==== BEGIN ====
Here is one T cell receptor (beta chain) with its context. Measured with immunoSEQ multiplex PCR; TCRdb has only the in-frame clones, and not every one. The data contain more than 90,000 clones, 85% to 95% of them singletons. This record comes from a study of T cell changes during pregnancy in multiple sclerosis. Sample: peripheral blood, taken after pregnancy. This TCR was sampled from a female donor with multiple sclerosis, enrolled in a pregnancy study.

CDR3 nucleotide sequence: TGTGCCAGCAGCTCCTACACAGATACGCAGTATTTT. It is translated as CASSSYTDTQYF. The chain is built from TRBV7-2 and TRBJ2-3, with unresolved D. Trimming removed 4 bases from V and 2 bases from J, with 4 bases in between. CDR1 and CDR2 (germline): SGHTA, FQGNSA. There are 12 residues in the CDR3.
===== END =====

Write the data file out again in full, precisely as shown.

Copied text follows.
Here is one T cell receptor (beta chain) with its context. Measured with immunoSEQ multiplex PCR; TCRdb has only the in-frame clones, and not every one. The data contain more than 90,000 clones, 85% to 95% of them singletons. This record comes from a study of T cell changes during pregnancy in multiple sclerosis. Sample: peripheral blood, taken after pregnancy. This TCR was sampled from a female donor with multiple sclerosis, enrolled in a pregnancy study.

CDR3 nucleotide sequence: TGTGCCAGCAGCTCCTACACAGATACGCAGTATTTT. It is translated as CASSSYTDTQYF. The chain is built from TRBV7-2 and TRBJ2-3, with unresolved D. Trimming removed 4 bases from V and 2 bases from J, with 4 bases in between. CDR1 and CDR2 (germline): SGHTA, FQGNSA. There are 12 residues in the CDR3.